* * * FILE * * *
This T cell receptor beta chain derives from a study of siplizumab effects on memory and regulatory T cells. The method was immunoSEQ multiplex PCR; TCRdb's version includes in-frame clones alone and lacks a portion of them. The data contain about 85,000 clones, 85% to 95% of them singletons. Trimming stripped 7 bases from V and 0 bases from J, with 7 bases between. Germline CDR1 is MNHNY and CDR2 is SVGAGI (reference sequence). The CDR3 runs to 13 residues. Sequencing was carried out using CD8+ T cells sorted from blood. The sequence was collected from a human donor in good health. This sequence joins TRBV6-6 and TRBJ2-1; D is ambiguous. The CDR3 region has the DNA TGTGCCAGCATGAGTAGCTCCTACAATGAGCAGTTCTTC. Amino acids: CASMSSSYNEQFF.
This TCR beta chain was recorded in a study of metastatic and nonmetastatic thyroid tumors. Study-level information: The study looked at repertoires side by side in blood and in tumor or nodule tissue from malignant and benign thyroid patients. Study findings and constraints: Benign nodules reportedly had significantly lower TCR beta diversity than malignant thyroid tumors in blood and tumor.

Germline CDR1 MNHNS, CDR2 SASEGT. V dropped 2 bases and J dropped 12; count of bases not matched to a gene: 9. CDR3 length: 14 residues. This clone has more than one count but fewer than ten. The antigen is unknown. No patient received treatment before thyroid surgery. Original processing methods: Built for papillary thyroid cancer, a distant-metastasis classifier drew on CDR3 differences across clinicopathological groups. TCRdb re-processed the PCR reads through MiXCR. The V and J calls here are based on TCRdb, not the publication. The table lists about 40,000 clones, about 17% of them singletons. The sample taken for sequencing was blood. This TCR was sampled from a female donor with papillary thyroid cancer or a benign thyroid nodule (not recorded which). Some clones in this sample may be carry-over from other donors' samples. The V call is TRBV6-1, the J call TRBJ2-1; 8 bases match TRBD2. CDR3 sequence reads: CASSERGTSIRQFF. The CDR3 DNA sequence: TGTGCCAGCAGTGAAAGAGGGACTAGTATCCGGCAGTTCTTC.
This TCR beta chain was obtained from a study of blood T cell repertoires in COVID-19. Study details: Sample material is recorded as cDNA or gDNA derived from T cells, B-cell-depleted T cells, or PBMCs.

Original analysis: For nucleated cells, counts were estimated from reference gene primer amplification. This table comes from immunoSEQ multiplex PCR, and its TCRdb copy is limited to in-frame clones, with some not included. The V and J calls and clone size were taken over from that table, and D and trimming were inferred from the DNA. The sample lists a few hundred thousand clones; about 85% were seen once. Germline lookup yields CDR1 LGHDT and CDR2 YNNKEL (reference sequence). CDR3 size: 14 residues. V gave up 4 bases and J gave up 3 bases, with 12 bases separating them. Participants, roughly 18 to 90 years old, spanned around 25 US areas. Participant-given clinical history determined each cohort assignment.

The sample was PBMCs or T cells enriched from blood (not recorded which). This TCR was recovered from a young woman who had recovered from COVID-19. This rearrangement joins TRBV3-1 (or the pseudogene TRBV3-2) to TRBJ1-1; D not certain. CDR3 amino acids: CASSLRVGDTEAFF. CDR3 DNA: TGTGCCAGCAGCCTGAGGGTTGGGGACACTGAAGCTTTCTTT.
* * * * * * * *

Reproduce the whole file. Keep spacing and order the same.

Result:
This T cell receptor beta chain derives from a study of siplizumab effects on memory and regulatory T cells. The method was immunoSEQ multiplex PCR; TCRdb's version includes in-frame clones alone and lacks a portion of them. The data contain about 85,000 clones, 85% to 95% of them singletons. Trimming stripped 7 bases from V and 0 bases from J, with 7 bases between. Germline CDR1 is MNHNY and CDR2 is SVGAGI (reference sequence). The CDR3 runs to 13 residues. Sequencing was carried out using CD8+ T cells sorted from blood. The sequence was collected from a human donor in good health. This sequence joins TRBV6-6 and TRBJ2-1; D is ambiguous. The CDR3 region has the DNA TGTGCCAGCATGAGTAGCTCCTACAATGAGCAGTTCTTC. Amino acids: CASMSSSYNEQFF.
This TCR beta chain was recorded in a study of metastatic and nonmetastatic thyroid tumors. Study-level information: The study looked at repertoires side by side in blood and in tumor or nodule tissue from malignant and benign thyroid patients. Study findings and constraints: Benign nodules reportedly had significantly lower TCR beta diversity than malignant thyroid tumors in blood and tumor.

Germline CDR1 MNHNS, CDR2 SASEGT. V dropped 2 bases and J dropped 12; count of bases not matched to a gene: 9. CDR3 length: 14 residues. This clone has more than one count but fewer than ten. The antigen is unknown. No patient received treatment before thyroid surgery. Original processing methods: Built for papillary thyroid cancer, a distant-metastasis classifier drew on CDR3 differences across clinicopathological groups. TCRdb re-processed the PCR reads through MiXCR. The V and J calls here are based on TCRdb, not the publication. The table lists about 40,000 clones, about 17% of them singletons. The sample taken for sequencing was blood. This TCR was sampled from a female donor with papillary thyroid cancer or a benign thyroid nodule (not recorded which). Some clones in this sample may be carry-over from other donors' samples. The V call is TRBV6-1, the J call TRBJ2-1; 8 bases match TRBD2. CDR3 sequence reads: CASSERGTSIRQFF. The CDR3 DNA sequence: TGTGCCAGCAGTGAAAGAGGGACTAGTATCCGGCAGTTCTTC.
This TCR beta chain was obtained from a study of blood T cell repertoires in COVID-19. Study details: Sample material is recorded as cDNA or gDNA derived from T cells, B-cell-depleted T cells, or PBMCs.

Original analysis: For nucleated cells, counts were estimated from reference gene primer amplification. This table comes from immunoSEQ multiplex PCR, and its TCRdb copy is limited to in-frame clones, with some not included. The V and J calls and clone size were taken over from that table, and D and trimming were inferred from the DNA. The sample lists a few hundred thousand clones; about 85% were seen once. Germline lookup yields CDR1 LGHDT and CDR2 YNNKEL (reference sequence). CDR3 size: 14 residues. V gave up 4 bases and J gave up 3 bases, with 12 bases separating them. Participants, roughly 18 to 90 years old, spanned around 25 US areas. Participant-given clinical history determined each cohort assignment.

The sample was PBMCs or T cells enriched from blood (not recorded which). This TCR was recovered from a young woman who had recovered from COVID-19. This rearrangement joins TRBV3-1 (or the pseudogene TRBV3-2) to TRBJ1-1; D not certain. CDR3 amino acids: CASSLRVGDTEAFF. CDR3 DNA: TGTGCCAGCAGCCTGAGGGTTGGGGACACTGAAGCTTTCTTT.